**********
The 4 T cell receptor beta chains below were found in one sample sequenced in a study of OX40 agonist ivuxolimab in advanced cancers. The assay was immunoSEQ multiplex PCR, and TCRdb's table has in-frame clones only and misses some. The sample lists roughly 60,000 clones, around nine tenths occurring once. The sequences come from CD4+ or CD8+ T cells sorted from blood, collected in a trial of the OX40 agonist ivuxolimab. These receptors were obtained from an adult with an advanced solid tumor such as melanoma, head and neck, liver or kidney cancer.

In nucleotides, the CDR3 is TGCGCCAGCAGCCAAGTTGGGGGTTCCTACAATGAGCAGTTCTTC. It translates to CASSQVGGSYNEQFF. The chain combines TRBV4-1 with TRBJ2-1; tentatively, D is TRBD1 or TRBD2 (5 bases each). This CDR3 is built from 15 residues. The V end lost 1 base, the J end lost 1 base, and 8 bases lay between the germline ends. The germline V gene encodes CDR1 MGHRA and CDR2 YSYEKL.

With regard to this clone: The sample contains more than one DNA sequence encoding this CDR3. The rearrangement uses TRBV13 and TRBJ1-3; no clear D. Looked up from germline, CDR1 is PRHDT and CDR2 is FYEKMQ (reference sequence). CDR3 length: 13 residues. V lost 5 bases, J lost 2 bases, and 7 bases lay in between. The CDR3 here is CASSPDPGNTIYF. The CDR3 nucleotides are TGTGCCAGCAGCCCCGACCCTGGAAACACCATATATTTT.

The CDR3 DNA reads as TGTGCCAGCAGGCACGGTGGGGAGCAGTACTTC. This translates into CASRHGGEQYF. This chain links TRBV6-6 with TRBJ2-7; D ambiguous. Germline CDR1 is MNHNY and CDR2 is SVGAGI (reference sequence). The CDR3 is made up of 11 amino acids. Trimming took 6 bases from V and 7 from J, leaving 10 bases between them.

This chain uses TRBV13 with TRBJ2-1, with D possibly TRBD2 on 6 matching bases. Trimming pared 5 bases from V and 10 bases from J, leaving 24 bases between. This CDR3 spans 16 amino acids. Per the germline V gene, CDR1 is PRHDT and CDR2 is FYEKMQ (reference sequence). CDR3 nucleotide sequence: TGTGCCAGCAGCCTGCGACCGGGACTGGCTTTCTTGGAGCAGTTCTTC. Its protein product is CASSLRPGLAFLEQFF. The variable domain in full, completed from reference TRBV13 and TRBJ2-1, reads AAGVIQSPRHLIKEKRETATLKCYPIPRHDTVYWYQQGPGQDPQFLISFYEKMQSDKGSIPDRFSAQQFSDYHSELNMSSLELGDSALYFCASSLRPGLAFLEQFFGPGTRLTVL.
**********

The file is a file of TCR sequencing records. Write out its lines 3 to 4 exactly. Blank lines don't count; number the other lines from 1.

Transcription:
With regard to this clone: The sample contains more than one DNA sequence encoding this CDR3. The rearrangement uses TRBV13 and TRBJ1-3; no clear D. Looked up from germline, CDR1 is PRHDT and CDR2 is FYEKMQ (reference sequence). CDR3 length: 13 residues. V lost 5 bases, J lost 2 bases, and 7 bases lay in between. The CDR3 here is CASSPDPGNTIYF. The CDR3 nucleotides are TGTGCCAGCAGCCCCGACCCTGGAAACACCATATATTTT.

The CDR3 DNA reads as TGTGCCAGCAGGCACGGTGGGGAGCAGTACTTC. This translates into CASRHGGEQYF. This chain links TRBV6-6 with TRBJ2-7; D ambiguous. Germline CDR1 is MNHNY and CDR2 is SVGAGI (reference sequence). The CDR3 is made up of 11 amino acids. Trimming took 6 bases from V and 7 from J, leaving 10 bases between them.